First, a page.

How Kathy Hochul went from unexpected governor to undisputed leader


When Kathy Hochul unexpectedly ascended to the governor’s mansion last August, raised after her predecessor’s sexual harassment scandal, she hardly looked like the kind of political powerhouse New Yorkers were used to — brash, self-aggrandizing , downstate and masculine.

Many members of Gotham’s tight-knit political class immediately gave her name an asterisk and predicted that Ms. Hochul, a Buffalo moderate with a penchant for making friends but not headlines, would struggle in a primary battle. row to keep the position.

Six months later, they could hardly look more fake.

Instead, Ms. Hochul embarked on a swift campaign to corner party leaders and oust potential rivals, which was as ruthlessly effective as it was extremely sympathetic. Harnessing the powers of her office as well as her own self-effacing style, she gave a new face to a state government mired in scandal and built a campaign juggernaut that had amassed $21 million in January, more than any of his rivals combined.

The transformation from accidental governor to undisputed favorite will culminate on Thursday when Ms. Hochul, 63, is poised to win the Democratic Party’s endorsement for a full term ahead of her June primary. In a nod to Ms. Hochul’s historic status as the first woman to lead New York, Hillary Clinton plans to introduce her as the party’s new flag bearer at a convention in Midtown Manhattan.

“The appointment is going to be a crowning achievement for her,” said former Gov. David A. Paterson, who, like Ms. Hochul, took office following the scandal-fueled resignation of a predecessor. “It’s amazing how you could almost think she’s been there for five years.”

This is all the more remarkable given that just a year ago, Ms. Hochul’s political career seemed to be heading for an impasse. Last winter, before Governor Andrew M. Cuomo became mired in sexual harassment allegations, his aides briefly informed Ms. Hochul that he planned to kick her off the ticket as lieutenant governor when he would run for a fourth term in 2022.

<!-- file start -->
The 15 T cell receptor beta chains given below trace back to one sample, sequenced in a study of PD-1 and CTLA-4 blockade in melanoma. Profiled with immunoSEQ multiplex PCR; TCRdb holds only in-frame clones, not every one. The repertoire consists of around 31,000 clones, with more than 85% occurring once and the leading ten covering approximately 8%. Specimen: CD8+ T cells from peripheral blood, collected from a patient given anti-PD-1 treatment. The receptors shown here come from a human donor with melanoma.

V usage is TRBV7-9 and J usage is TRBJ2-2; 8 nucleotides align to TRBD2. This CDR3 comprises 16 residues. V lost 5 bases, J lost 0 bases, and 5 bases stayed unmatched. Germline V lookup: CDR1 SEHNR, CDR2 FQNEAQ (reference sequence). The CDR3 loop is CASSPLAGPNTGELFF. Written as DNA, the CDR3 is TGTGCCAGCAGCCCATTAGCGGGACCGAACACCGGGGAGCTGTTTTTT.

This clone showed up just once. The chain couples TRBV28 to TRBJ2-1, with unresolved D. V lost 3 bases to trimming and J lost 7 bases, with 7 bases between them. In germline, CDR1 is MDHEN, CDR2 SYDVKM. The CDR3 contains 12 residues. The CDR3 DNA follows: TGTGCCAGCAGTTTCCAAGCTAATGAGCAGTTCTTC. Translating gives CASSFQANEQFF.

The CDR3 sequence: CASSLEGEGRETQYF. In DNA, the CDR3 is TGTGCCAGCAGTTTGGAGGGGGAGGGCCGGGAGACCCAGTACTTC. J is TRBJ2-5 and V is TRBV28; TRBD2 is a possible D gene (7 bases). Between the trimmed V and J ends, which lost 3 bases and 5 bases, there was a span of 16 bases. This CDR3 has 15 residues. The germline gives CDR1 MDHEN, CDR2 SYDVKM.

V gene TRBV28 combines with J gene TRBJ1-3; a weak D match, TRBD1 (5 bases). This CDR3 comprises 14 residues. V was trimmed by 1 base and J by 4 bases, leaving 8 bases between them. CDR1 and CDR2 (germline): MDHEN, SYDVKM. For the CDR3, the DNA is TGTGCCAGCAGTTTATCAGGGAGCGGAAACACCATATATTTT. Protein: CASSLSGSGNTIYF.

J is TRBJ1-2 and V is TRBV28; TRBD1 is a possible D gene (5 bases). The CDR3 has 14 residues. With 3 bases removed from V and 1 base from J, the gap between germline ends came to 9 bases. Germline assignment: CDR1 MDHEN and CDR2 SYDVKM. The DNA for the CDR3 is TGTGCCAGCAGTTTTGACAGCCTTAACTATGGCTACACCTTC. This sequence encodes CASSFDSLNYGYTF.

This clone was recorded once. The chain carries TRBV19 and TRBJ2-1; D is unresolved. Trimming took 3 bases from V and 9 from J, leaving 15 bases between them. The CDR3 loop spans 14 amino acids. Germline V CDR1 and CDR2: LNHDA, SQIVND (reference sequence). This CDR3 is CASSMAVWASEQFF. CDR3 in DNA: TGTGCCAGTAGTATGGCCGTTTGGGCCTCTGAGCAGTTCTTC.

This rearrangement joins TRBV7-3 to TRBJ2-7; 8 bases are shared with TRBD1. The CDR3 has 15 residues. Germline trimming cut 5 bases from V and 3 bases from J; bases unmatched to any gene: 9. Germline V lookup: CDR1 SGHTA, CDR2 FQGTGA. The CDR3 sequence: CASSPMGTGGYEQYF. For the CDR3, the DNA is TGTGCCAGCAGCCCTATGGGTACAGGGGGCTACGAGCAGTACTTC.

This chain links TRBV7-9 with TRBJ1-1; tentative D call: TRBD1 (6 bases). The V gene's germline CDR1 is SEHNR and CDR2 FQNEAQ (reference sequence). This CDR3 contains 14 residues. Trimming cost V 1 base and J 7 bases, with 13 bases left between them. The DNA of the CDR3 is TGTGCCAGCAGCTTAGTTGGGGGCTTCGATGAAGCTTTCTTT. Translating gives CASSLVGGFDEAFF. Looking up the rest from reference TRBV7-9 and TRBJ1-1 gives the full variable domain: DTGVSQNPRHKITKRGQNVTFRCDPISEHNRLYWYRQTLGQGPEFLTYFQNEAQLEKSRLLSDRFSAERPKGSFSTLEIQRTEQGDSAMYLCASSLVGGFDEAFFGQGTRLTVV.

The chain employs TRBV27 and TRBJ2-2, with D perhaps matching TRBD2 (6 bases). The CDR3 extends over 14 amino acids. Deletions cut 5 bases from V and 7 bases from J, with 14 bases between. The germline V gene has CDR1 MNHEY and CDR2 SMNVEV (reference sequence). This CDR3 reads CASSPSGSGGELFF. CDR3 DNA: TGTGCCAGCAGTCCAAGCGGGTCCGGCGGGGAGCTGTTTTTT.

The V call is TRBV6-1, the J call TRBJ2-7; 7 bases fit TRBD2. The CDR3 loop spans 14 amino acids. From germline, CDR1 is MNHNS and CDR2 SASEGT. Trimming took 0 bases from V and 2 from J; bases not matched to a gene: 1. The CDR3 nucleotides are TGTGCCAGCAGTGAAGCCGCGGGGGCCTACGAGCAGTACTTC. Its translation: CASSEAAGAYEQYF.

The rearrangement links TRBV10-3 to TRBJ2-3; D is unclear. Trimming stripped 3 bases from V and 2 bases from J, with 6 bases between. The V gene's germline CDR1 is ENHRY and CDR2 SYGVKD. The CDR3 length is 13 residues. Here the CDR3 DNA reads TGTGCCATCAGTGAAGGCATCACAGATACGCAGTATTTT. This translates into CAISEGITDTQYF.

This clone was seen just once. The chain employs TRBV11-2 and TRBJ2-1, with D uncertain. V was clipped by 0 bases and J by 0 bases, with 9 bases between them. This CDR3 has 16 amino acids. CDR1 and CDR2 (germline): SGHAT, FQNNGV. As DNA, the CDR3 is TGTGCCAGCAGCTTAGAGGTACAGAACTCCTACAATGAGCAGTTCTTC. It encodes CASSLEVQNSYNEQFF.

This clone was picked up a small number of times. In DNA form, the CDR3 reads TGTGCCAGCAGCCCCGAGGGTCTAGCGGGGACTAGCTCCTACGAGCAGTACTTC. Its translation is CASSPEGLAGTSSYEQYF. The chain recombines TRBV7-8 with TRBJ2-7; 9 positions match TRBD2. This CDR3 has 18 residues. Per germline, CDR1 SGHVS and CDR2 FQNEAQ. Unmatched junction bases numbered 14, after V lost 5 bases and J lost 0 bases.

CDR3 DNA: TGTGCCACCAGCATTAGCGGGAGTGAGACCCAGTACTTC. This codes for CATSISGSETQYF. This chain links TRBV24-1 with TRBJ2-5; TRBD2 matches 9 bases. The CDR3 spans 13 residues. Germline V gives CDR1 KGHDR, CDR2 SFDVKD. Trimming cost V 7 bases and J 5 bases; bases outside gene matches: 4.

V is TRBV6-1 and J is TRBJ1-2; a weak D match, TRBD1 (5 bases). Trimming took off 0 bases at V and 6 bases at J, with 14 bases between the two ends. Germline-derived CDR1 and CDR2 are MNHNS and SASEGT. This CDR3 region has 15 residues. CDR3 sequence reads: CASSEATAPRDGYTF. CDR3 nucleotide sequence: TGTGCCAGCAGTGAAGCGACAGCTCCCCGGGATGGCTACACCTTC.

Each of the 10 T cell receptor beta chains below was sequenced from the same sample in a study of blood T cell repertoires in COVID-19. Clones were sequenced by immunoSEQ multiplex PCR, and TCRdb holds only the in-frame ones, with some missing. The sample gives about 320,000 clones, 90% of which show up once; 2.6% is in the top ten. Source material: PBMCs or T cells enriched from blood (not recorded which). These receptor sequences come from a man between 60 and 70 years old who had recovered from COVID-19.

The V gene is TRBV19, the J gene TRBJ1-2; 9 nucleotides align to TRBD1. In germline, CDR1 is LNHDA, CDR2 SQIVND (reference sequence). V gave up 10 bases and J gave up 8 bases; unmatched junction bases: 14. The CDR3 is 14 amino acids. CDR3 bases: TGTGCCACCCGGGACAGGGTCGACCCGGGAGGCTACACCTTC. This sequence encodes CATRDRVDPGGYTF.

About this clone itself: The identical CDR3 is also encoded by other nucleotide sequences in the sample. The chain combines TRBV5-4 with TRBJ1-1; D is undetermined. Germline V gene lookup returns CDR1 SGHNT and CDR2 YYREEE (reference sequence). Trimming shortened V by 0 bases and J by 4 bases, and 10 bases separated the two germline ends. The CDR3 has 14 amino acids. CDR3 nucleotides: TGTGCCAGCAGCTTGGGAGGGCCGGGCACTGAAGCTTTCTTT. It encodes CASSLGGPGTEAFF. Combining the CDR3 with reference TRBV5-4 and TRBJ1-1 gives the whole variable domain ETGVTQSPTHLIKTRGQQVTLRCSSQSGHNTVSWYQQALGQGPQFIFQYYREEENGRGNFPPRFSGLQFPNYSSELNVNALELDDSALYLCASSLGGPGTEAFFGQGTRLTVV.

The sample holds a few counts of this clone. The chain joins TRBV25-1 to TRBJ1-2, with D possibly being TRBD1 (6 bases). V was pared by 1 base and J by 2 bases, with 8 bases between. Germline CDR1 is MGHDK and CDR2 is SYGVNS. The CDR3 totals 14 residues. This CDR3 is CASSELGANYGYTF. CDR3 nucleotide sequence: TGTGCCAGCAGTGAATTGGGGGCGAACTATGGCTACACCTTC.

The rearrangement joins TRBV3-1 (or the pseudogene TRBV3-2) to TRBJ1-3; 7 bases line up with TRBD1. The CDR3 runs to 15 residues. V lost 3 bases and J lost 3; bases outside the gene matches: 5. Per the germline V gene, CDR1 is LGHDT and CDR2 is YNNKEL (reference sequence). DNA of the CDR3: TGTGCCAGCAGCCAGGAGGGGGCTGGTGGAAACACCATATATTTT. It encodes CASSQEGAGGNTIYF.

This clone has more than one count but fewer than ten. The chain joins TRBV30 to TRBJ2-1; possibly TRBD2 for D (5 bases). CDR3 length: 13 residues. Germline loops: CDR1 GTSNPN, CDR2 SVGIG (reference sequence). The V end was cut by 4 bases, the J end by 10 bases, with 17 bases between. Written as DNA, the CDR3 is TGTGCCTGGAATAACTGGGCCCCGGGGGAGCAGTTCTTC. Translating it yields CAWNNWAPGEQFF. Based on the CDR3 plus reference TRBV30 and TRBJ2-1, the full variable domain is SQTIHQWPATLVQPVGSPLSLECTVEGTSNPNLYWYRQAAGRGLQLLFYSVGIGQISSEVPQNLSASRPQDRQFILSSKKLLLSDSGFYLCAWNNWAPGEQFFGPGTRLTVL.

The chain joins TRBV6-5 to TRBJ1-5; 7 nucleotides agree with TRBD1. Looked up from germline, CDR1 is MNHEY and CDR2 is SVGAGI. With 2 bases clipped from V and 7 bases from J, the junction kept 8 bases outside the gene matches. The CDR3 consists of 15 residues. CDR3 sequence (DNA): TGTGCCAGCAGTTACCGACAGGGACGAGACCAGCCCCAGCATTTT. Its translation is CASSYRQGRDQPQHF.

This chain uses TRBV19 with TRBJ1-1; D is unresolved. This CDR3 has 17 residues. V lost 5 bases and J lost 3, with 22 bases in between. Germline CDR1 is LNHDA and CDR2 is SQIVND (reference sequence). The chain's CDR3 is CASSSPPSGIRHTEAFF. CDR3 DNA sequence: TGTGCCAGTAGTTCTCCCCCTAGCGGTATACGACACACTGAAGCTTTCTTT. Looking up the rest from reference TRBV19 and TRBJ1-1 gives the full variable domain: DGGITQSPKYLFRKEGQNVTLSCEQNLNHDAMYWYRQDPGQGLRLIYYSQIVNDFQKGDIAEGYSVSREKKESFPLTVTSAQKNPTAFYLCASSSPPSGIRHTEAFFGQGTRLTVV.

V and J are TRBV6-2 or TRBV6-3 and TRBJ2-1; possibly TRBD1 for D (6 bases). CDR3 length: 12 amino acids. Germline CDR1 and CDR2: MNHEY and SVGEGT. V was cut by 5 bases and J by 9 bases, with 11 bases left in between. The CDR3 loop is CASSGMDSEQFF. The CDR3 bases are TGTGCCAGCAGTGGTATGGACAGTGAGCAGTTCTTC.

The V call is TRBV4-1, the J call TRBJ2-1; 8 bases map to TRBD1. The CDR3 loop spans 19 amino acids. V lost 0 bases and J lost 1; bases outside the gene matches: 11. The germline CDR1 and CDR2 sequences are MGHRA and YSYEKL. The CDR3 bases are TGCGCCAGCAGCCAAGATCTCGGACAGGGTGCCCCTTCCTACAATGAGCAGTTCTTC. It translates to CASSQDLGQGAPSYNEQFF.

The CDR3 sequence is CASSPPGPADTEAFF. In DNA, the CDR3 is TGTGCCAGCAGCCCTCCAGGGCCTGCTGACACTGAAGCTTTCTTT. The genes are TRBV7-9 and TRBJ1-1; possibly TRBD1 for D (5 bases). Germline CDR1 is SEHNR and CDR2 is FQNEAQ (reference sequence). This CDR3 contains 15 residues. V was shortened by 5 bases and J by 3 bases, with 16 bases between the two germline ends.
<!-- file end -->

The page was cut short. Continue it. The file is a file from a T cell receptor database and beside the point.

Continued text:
Since then, Ms. Hochul has not been unlucky: the rapid loss of Mr. Cuomo; an influx of federal funds that pushed New York into the black; and the decision of her most serious main rival, Attorney General Letitia James, to drop out of her gubernatorial campaign just as it was getting underway.

But the story of Ms. Hochul’s rise goes beyond chance and is just as much about 18-hour days, shrewd political maneuvering, relentless fundraising, careful preparation and relationships forged over the years. quiet march across the state as lieutenant governor, according to interviews with nearly 30 political operatives, lawmakers, labor leaders and campaign advisers who closely followed his trajectory.

She did not win over the political class with a particular ideological program or a new political vision, much to the chagrin of some of her leftist critics, but rather a bet that a state worn down by years of political scandal and a draining pandemic isn’t particularly interested in more drama from Albany.

“What do they say about luck?” Luck is when preparation meets opportunity,” said James Featherstonhaugh, a fixture in the Albany lobbying scene. “When she became governor, it’s not like she fell from the moon. She probably understands the New York State government as well as anyone.

Ms. Hochul’s apparent aversion to taking clear ideological positions on some contentious policy disputes, such as new caps on rent increases or whether to roll back recent state changes to bail laws, seems motivated. , at least in part, by the desire not to alienate right or left. But it’s still unclear whether that consensus-driven approach can excite the real-world voters it needs to win.

Although polls show her with a comfortable lead, Ms. Hochul is already facing accusations from her main opponents – Rep. Tom Suozzi and New York City Public Advocate Jumaane D. Williams – that she obscures issues such as crime and housing, or kowtows to the special interests funding her campaign.

And political strategists say there are signs in the polls and on the ground that Ms. Hochul is not yet generating the kind of enthusiasm among New York’s black, Latino and young voters that she might need to build a winning electoral coalition.

“Enthusiasm means everything,” said Gabby Seay, a Labor strategist who served as Ms James’ campaign manager. “She has to work to build that relationship where people are on fire about her candidacy. The question is, does she have time to do that while she rules?

Ms Hochul, who declined to be interviewed, told reporters on Tuesday that she intended to ‘run like a loser until it’s over’ and would prioritize informing people. New Yorkers on his politics.